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That contract your computer made could get you in a legal bind

  • Written by Mark Giancaspro, Lecturer in Law, University of Adelaide

There is a lot of hype in the business world surrounding the emerging blockchain technology and so called “smart contracts” - computer programs which execute the terms of an agreement. But like all computer programs, smart contracts can malfunction and even develop a mind of their own.

Smart contracts are popular because they promise cheaper, more secure and more efficient commercial transactions, so much so that even the federal government[1] is investing millions of dollars into this technology.

Transactions in smart contracts are enforced by a network of people who use the blockchain[2]- a decentralised, digital global ledger recording transactions. The blockchain effectively replaces traditional intermediaries such as banks, credit companies and lawyers because smart contracts can perform the usual “middleman” functions themselves.

Smart contracts can not only perform the terms of a contract autonomously, but can also be programmed to enter the human parties that created them into subsequent, separate follow-on contracts.

Whether these follow-on contracts are legally binding is not so straightforward. In fact, it highlights the complex intersection of new technology and old law.

What are smart contracts used for?

US law professor Harry Surden says[3] financial firms often program computers to contract with other parties in security trades. Another example of smart contracts is the pricing and purchasing of certain types of advertisements on Google, which are negotiated autonomously between computers without any human intervention.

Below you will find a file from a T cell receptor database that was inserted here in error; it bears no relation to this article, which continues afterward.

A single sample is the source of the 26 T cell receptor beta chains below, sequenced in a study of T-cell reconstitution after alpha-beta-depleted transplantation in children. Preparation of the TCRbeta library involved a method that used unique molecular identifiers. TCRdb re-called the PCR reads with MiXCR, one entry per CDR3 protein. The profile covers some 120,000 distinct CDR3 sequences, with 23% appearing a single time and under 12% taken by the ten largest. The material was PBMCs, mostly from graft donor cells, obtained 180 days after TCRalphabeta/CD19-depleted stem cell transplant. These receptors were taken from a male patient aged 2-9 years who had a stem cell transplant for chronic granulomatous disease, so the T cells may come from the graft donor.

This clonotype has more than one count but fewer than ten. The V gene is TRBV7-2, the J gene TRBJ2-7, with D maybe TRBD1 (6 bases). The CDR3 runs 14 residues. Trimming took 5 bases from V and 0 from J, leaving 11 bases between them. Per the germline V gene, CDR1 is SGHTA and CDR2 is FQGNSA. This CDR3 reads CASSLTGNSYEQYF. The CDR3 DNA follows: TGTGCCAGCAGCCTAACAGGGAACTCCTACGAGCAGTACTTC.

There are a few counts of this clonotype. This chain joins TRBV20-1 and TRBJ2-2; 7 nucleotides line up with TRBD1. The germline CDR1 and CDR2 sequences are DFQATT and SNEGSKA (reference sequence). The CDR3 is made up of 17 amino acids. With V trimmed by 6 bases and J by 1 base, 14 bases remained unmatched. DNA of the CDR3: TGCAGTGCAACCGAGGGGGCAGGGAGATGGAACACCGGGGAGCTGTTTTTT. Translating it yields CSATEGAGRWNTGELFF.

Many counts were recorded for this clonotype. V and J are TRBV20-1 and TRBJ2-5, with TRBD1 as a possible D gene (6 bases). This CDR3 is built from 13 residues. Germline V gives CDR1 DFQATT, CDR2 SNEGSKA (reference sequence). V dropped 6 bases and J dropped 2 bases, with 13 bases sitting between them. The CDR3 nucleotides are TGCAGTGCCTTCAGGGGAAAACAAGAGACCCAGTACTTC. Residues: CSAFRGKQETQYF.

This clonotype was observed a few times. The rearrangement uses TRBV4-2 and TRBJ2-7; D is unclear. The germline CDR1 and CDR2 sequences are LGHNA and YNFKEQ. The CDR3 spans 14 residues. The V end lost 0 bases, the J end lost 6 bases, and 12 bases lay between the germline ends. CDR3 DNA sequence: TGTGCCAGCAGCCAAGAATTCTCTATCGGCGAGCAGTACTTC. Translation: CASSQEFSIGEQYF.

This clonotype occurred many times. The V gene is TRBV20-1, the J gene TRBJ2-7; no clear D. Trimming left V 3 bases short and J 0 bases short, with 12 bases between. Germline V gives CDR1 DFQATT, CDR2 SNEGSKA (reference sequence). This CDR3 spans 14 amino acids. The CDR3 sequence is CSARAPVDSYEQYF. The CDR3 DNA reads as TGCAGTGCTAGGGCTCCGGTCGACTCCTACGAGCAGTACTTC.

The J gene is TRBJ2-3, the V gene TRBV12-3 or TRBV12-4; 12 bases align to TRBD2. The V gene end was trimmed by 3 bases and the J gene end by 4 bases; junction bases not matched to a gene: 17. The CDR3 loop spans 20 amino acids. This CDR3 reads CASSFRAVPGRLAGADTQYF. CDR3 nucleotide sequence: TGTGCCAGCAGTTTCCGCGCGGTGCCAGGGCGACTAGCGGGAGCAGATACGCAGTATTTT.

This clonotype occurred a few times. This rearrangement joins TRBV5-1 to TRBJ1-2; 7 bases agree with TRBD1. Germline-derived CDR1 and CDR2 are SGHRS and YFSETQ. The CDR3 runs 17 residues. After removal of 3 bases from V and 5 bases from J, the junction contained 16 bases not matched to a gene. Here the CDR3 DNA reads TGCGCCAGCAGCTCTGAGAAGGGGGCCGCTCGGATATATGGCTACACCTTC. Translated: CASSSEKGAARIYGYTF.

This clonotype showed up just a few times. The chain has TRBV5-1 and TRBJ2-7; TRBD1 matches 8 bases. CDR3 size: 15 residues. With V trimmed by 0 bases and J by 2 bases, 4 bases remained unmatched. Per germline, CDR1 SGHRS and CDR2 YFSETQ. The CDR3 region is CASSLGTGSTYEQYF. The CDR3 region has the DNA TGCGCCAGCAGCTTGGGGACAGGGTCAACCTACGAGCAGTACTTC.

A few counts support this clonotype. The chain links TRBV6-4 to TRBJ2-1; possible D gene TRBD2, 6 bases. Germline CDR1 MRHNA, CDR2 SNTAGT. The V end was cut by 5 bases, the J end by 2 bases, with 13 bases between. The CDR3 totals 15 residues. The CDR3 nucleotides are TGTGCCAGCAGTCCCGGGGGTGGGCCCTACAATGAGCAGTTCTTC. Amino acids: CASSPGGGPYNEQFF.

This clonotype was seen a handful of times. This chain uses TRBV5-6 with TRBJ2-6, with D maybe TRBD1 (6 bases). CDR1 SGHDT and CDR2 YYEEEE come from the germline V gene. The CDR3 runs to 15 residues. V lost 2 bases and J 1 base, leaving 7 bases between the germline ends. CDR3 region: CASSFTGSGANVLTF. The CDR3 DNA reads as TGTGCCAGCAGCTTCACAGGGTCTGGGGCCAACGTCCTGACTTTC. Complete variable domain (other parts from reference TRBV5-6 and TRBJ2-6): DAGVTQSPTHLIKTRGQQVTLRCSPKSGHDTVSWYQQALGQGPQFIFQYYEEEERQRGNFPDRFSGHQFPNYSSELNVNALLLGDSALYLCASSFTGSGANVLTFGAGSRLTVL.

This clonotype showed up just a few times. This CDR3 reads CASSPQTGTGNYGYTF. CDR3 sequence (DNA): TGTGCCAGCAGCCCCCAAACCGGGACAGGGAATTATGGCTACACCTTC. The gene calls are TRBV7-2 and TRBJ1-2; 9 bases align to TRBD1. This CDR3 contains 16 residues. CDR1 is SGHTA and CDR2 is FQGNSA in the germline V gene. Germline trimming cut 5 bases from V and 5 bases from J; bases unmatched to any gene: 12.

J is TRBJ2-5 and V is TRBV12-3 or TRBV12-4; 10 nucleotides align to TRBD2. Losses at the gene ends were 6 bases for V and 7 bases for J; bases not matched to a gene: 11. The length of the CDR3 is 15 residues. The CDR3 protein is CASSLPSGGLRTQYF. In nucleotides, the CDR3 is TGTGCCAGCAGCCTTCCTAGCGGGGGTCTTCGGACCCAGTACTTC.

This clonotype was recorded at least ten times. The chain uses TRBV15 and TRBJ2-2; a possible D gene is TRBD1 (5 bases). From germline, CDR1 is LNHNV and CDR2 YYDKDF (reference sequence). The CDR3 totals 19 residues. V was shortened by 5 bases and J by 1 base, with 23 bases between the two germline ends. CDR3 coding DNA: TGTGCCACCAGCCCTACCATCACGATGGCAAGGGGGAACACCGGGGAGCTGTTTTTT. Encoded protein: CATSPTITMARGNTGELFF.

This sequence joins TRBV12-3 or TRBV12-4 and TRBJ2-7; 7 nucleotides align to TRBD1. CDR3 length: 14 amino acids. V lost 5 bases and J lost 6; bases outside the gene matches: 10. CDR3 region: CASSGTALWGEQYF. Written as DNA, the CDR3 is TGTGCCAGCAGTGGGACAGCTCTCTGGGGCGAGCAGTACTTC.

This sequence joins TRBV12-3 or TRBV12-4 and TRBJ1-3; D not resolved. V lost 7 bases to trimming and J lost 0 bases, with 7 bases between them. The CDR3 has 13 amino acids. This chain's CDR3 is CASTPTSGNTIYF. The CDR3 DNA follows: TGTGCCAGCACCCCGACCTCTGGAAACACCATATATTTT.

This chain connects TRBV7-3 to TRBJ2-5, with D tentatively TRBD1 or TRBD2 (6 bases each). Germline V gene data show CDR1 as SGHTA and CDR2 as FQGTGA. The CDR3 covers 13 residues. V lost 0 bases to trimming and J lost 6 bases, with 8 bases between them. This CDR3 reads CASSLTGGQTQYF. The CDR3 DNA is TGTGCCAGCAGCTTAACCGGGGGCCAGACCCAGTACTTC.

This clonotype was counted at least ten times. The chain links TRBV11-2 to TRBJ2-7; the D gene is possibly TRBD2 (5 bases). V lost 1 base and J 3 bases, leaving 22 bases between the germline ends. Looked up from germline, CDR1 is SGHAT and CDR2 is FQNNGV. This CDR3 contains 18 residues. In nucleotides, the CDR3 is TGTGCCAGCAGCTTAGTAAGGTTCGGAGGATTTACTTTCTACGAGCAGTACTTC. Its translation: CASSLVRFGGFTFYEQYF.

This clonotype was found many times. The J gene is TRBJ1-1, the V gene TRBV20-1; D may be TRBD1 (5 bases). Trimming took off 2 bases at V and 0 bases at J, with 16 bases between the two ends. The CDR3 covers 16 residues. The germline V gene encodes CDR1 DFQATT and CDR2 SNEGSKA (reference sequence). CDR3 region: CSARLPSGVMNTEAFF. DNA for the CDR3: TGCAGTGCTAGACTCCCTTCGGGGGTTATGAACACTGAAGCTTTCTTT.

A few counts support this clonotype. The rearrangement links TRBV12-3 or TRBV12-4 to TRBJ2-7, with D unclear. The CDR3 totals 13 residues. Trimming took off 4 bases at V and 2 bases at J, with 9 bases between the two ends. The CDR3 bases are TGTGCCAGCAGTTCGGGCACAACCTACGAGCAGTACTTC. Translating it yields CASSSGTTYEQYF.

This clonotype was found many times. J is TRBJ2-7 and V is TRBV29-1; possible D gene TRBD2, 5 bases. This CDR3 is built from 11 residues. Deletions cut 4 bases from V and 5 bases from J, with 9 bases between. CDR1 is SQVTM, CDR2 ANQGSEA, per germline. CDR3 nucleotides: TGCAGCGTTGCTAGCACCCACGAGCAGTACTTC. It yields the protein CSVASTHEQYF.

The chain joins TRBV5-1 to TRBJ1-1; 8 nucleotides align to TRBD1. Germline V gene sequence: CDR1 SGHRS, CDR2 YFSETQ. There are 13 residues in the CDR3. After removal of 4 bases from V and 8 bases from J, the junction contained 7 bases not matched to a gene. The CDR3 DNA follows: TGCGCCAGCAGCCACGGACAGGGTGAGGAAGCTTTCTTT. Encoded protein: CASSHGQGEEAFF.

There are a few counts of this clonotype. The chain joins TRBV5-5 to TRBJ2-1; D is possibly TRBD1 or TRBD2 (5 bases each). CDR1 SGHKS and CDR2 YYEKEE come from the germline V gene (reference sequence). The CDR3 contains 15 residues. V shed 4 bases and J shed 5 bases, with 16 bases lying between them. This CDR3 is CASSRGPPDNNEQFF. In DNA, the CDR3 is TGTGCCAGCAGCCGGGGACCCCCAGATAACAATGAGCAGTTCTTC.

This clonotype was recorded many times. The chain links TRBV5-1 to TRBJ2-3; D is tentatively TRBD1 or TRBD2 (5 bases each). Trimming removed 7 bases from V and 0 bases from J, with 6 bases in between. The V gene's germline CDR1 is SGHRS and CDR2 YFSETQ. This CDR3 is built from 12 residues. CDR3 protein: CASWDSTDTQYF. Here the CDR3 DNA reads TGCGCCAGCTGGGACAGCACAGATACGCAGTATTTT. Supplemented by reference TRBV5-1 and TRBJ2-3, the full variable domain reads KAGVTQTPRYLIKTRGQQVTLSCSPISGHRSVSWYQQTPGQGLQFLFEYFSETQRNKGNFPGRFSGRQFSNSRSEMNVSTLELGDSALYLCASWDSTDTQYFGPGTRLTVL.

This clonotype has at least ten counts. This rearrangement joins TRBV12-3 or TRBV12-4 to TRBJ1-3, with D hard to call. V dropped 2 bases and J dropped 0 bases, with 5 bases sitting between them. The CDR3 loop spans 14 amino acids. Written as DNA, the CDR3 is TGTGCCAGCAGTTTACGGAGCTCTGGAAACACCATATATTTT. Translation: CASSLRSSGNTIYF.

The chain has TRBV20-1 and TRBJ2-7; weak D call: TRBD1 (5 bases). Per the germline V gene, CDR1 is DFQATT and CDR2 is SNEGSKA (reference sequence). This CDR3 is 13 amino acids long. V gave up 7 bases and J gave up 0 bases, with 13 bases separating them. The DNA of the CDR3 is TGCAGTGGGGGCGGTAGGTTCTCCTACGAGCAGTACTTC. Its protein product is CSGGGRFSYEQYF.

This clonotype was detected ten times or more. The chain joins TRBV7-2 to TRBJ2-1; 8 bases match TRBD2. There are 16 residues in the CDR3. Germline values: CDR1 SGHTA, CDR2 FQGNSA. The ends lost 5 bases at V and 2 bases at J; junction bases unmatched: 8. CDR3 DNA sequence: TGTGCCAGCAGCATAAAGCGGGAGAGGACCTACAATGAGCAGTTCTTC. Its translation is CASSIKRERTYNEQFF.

Companies[4] are now using smart contracts to instantaneously buy and sell real estate, compensate airline passengers with travel insurance, collect debts, make rental payments, and more. But if a smart contract goes rogue, there can be significant consequences.

For example, in June 2017[5] Canadian digital currency exchange QuadrigaCX lost US$14 million worth of the cryptocurrency Ether when its underlying smart contract platform reacted to a software upgrade. The contract merely locked itself and subsequently lost the money.

Smart contracts on the blockchain are designed to be immutable, meaning the transactions they carry out cannot be amended or interrupted. So if things go wrong, there is little recourse.

When smart contracts make new agreements

So what would happen if a smart contract, which has been coded to make decisions, decided to enter parties into a another contract? In some cases, the human has final say to approve or reject the follow-on contract.

However, if the coding of a smart contract allowed sufficient intuition, it could bypass a human’s consent. Contracts written with code are capable of learning[6] and may occasionally behave in a manner inconsistent with their instructions.